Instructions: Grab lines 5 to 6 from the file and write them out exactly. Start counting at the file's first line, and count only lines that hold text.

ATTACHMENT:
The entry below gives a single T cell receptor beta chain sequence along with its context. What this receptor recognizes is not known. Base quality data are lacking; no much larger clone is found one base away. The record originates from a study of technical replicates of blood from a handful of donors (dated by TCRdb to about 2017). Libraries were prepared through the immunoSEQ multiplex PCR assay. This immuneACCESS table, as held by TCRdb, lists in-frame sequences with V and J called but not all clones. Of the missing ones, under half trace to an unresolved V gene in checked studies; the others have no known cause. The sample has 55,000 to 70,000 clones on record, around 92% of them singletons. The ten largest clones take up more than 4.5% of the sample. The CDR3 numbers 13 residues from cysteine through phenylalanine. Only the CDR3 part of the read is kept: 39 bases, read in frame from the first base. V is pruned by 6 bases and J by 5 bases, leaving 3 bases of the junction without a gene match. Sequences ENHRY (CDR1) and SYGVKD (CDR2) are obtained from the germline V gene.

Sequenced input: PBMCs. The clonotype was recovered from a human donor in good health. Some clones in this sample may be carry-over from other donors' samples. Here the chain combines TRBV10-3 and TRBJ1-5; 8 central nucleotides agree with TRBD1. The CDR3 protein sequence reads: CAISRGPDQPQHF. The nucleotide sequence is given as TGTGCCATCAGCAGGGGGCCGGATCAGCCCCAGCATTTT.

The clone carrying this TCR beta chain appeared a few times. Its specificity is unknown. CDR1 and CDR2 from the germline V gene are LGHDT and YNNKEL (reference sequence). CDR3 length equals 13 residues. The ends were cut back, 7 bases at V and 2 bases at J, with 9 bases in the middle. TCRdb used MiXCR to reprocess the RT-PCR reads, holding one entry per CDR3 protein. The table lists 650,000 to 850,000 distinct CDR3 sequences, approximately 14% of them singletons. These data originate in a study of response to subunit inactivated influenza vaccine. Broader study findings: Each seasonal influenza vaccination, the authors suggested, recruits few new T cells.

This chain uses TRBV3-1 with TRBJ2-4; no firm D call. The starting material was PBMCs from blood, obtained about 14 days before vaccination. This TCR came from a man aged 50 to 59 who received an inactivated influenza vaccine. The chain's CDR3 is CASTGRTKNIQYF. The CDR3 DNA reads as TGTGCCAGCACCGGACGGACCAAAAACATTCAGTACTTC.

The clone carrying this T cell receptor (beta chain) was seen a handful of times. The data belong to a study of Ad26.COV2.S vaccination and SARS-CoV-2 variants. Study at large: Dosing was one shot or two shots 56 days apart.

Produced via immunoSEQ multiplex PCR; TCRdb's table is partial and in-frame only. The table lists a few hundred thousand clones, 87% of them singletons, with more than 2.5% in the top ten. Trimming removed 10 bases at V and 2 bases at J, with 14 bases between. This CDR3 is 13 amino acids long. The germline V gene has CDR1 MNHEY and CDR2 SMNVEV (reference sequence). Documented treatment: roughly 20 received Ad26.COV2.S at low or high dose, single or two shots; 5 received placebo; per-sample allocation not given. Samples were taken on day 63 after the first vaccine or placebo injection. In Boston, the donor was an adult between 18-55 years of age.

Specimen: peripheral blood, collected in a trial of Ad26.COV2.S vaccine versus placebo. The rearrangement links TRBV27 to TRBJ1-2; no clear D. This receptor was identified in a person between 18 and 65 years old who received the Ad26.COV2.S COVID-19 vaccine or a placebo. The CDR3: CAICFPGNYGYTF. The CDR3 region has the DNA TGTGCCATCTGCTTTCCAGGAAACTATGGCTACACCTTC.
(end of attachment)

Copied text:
The clone carrying this T cell receptor (beta chain) was seen a handful of times. The data belong to a study of Ad26.COV2.S vaccination and SARS-CoV-2 variants. Study at large: Dosing was one shot or two shots 56 days apart.

Produced via immunoSEQ multiplex PCR; TCRdb's table is partial and in-frame only. The table lists a few hundred thousand clones, 87% of them singletons, with more than 2.5% in the top ten. Trimming removed 10 bases at V and 2 bases at J, with 14 bases between. This CDR3 is 13 amino acids long. The germline V gene has CDR1 MNHEY and CDR2 SMNVEV (reference sequence). Documented treatment: roughly 20 received Ad26.COV2.S at low or high dose, single or two shots; 5 received placebo; per-sample allocation not given. Samples were taken on day 63 after the first vaccine or placebo injection. In Boston, the donor was an adult between 18-55 years of age.